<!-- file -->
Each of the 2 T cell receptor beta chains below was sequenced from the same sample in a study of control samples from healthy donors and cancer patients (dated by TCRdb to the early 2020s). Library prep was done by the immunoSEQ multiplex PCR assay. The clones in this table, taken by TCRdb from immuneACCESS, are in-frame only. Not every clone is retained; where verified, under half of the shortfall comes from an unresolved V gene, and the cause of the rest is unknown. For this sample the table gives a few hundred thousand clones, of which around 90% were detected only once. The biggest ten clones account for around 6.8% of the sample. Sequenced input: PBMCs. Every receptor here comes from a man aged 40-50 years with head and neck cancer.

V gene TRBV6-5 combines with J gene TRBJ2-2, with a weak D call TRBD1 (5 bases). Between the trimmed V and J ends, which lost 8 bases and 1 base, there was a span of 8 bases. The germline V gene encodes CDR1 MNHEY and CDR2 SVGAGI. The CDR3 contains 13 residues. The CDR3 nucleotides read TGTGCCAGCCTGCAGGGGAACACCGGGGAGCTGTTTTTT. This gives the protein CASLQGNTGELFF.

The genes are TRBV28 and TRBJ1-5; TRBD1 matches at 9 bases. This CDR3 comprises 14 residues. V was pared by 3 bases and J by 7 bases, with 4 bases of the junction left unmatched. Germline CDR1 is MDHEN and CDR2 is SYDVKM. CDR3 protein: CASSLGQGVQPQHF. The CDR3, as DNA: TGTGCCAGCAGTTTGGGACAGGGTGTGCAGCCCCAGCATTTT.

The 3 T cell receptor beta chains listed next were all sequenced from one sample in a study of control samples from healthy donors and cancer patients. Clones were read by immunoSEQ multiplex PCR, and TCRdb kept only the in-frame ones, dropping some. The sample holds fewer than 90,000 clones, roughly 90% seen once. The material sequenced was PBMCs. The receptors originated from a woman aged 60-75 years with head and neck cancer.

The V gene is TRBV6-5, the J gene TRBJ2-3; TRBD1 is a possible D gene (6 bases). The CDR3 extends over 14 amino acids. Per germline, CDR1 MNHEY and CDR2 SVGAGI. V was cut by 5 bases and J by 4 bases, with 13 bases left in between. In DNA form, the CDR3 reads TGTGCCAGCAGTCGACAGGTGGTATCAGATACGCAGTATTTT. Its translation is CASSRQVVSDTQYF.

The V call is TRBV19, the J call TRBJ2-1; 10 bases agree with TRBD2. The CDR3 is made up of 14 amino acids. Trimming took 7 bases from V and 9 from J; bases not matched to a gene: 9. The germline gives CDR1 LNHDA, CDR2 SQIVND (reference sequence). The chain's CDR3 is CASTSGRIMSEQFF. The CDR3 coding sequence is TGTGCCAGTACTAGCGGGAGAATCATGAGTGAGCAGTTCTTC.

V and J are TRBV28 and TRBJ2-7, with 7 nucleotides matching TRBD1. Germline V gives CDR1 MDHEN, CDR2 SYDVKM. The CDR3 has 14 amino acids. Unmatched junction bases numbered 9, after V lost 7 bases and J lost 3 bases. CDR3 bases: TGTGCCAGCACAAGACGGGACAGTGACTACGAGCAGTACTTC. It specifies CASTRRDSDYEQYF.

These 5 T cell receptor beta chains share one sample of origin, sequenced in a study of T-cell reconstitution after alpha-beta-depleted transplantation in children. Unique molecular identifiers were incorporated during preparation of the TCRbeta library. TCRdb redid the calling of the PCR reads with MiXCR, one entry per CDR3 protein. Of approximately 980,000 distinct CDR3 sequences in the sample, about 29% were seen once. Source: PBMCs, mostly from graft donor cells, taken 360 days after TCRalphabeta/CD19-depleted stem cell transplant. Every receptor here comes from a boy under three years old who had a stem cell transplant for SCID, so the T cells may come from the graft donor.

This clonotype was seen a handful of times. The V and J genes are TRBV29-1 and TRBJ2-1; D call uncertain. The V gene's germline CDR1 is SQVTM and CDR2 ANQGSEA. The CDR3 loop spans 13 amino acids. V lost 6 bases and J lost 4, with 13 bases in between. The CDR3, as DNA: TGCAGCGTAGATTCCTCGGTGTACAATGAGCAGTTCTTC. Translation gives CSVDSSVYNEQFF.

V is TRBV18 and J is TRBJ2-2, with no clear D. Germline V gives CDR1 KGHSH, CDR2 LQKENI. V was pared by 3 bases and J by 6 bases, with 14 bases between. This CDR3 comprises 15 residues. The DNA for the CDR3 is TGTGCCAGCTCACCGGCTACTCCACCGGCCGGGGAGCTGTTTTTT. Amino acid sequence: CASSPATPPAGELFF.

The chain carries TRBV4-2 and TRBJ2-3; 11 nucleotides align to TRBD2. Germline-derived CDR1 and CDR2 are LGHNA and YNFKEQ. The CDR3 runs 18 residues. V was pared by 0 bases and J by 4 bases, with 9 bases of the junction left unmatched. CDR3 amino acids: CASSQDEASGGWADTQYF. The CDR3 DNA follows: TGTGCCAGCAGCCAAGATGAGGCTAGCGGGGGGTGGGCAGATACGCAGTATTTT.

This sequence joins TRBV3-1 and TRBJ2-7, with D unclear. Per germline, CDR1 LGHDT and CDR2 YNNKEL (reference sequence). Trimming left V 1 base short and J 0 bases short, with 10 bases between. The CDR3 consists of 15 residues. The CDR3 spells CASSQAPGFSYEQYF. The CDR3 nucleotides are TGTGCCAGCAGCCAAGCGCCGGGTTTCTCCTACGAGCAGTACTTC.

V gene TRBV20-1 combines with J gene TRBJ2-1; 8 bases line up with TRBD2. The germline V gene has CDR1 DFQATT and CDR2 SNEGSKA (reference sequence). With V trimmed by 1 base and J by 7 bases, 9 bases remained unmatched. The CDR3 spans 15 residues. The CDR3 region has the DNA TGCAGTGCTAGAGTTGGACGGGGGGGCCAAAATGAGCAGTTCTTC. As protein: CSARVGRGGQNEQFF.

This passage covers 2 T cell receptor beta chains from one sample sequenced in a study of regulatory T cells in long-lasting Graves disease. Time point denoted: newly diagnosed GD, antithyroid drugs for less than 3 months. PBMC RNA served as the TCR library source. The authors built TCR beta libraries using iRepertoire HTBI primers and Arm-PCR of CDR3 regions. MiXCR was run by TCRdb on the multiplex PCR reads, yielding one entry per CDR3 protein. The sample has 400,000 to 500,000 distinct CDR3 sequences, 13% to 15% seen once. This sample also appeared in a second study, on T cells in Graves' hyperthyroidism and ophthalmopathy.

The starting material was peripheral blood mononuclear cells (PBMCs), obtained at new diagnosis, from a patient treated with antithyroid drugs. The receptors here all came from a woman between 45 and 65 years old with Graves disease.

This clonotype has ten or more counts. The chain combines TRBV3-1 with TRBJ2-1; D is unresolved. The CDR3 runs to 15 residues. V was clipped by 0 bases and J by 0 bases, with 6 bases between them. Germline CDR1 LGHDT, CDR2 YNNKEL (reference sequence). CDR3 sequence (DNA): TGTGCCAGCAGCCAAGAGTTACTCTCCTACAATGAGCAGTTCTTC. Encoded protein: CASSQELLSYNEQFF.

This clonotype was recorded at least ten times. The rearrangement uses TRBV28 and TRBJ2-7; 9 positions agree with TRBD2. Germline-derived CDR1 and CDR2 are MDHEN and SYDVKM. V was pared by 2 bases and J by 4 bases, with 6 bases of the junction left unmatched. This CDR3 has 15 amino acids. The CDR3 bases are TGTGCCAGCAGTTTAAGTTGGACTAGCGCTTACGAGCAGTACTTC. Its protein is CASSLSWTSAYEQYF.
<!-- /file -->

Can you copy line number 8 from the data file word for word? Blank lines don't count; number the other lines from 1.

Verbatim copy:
These 5 T cell receptor beta chains share one sample of origin, sequenced in a study of T-cell reconstitution after alpha-beta-depleted transplantation in children. Unique molecular identifiers were incorporated during preparation of the TCRbeta library. TCRdb redid the calling of the PCR reads with MiXCR, one entry per CDR3 protein. Of approximately 980,000 distinct CDR3 sequences in the sample, about 29% were seen once. Source: PBMCs, mostly from graft donor cells, taken 360 days after TCRalphabeta/CD19-depleted stem cell transplant. Every receptor here comes from a boy under three years old who had a stem cell transplant for SCID, so the T cells may come from the graft donor.